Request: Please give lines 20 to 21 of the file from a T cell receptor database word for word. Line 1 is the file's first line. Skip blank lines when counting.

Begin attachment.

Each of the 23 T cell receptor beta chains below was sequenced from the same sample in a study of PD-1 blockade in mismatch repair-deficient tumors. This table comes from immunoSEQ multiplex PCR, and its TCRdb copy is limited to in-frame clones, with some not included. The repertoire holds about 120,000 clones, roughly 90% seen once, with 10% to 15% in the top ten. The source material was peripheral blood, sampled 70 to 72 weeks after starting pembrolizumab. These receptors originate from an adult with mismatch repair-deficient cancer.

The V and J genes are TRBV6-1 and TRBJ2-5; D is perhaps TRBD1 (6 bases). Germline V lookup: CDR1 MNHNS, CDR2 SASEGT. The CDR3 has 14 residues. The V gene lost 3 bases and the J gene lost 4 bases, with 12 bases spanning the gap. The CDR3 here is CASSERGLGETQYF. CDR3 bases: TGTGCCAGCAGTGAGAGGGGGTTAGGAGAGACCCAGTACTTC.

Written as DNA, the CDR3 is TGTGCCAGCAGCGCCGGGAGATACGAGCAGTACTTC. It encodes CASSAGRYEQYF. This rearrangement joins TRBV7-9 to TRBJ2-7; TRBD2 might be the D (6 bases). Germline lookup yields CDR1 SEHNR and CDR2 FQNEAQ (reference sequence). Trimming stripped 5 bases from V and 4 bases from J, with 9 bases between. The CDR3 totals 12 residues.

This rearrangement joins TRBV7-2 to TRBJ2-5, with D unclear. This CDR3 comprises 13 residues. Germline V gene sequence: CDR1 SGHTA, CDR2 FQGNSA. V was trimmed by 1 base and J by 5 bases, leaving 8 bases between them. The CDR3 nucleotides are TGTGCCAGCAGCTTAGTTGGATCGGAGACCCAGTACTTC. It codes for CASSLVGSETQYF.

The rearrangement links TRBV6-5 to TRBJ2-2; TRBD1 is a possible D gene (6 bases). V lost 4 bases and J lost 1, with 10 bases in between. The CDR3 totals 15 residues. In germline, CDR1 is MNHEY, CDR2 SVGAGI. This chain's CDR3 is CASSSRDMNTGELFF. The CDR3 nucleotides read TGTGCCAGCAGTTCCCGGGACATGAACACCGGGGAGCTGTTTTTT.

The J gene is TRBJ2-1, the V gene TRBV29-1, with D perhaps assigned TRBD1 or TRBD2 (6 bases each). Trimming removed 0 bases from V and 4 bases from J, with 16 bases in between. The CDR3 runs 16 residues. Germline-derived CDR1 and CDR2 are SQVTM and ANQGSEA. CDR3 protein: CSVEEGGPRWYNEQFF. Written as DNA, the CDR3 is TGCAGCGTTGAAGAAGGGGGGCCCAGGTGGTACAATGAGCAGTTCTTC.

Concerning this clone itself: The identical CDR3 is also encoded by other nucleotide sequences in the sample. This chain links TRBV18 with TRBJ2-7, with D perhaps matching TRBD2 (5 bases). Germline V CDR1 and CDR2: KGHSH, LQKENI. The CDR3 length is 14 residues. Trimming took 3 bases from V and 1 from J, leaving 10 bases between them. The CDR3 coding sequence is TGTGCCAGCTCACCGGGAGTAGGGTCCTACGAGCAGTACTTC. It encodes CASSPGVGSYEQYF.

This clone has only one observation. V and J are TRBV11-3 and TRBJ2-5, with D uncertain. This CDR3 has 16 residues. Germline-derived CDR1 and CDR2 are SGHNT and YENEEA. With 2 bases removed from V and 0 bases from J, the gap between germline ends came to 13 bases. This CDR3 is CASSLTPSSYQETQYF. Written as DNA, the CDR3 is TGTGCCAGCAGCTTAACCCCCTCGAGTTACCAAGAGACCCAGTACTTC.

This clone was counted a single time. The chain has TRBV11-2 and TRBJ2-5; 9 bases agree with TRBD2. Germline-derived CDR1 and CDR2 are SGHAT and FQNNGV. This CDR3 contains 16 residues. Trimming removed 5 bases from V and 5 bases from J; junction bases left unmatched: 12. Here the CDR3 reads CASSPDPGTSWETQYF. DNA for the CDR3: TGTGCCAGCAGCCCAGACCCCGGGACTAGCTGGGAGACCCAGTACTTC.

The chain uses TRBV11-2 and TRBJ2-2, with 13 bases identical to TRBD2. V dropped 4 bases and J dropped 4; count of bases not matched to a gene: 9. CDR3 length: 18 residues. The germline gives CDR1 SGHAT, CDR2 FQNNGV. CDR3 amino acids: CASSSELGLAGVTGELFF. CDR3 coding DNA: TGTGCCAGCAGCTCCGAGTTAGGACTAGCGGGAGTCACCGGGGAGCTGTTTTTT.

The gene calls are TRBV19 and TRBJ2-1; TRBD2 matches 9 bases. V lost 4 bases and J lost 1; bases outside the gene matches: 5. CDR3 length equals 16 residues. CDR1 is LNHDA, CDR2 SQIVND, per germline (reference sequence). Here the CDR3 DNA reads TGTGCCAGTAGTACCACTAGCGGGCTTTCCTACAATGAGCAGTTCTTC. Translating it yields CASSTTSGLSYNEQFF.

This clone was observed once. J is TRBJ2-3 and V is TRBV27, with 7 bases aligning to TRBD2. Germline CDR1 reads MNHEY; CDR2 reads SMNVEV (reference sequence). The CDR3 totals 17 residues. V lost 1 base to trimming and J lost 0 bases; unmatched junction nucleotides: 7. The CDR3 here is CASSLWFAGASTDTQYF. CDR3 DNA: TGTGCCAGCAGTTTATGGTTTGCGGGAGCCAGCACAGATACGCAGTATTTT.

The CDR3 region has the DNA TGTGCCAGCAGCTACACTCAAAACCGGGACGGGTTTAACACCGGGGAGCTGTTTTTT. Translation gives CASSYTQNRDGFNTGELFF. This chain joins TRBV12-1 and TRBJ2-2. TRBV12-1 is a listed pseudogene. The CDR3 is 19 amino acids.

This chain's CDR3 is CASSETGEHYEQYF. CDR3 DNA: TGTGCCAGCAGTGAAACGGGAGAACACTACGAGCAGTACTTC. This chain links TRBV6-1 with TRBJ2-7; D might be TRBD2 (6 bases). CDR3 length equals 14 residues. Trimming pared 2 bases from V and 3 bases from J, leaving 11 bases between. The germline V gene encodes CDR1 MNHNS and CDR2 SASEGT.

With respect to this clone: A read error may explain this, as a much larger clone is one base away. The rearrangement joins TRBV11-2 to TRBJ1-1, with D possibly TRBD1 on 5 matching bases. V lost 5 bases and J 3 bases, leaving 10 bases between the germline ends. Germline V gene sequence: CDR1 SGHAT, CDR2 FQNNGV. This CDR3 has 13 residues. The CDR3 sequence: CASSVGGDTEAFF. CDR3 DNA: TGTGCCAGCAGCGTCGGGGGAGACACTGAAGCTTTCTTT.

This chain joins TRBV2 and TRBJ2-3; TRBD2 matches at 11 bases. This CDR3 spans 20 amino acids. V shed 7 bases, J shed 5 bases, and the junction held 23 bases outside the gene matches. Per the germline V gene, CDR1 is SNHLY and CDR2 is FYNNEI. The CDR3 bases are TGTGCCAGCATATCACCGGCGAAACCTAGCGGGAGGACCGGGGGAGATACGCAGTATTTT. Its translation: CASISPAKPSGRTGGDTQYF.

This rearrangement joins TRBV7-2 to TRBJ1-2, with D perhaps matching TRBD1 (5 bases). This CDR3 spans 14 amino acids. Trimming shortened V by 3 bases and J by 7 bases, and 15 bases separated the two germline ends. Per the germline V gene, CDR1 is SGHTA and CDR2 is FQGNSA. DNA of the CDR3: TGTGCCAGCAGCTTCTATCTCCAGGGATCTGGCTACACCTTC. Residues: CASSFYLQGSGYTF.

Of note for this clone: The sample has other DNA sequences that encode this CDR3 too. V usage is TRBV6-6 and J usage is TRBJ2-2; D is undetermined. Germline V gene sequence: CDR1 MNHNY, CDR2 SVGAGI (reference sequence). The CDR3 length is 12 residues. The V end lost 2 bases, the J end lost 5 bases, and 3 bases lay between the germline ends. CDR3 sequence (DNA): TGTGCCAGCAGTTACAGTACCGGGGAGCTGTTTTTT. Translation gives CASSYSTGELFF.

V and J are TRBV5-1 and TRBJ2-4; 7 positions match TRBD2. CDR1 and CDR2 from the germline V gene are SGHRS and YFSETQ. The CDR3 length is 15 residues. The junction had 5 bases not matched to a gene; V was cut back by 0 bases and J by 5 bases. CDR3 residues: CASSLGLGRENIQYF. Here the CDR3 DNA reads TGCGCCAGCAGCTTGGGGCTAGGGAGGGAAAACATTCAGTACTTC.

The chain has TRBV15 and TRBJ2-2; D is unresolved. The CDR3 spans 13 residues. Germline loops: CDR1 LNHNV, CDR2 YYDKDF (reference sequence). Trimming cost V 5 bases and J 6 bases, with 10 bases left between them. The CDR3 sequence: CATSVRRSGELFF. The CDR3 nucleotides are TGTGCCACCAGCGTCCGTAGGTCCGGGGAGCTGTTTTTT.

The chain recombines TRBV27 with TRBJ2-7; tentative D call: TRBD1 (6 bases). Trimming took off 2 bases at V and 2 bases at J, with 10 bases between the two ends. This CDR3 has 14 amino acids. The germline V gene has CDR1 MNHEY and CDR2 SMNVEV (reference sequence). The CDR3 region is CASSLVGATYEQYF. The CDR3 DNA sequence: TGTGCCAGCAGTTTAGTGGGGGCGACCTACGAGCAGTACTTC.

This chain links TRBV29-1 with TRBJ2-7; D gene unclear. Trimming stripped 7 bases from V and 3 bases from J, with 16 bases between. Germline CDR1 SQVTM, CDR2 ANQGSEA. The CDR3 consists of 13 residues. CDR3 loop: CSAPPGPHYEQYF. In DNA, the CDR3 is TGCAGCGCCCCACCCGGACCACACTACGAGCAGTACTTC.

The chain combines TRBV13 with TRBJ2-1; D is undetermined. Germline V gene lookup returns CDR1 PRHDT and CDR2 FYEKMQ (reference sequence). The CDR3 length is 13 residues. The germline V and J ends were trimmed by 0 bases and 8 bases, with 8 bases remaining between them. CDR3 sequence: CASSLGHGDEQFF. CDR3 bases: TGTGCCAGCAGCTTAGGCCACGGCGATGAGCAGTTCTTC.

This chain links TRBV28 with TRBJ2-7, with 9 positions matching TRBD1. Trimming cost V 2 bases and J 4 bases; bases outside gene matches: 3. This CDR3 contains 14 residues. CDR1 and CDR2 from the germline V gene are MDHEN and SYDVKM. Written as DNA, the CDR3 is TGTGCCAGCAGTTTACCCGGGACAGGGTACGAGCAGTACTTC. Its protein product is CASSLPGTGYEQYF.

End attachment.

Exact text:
The chain has TRBV15 and TRBJ2-2; D is unresolved. The CDR3 spans 13 residues. Germline loops: CDR1 LNHNV, CDR2 YYDKDF (reference sequence). Trimming cost V 5 bases and J 6 bases, with 10 bases left between them. The CDR3 sequence: CATSVRRSGELFF. The CDR3 nucleotides are TGTGCCACCAGCGTCCGTAGGTCCGGGGAGCTGTTTTTT.

The chain recombines TRBV27 with TRBJ2-7; tentative D call: TRBD1 (6 bases). Trimming took off 2 bases at V and 2 bases at J, with 10 bases between the two ends. This CDR3 has 14 amino acids. The germline V gene has CDR1 MNHEY and CDR2 SMNVEV (reference sequence). The CDR3 region is CASSLVGATYEQYF. The CDR3 DNA sequence: TGTGCCAGCAGTTTAGTGGGGGCGACCTACGAGCAGTACTTC.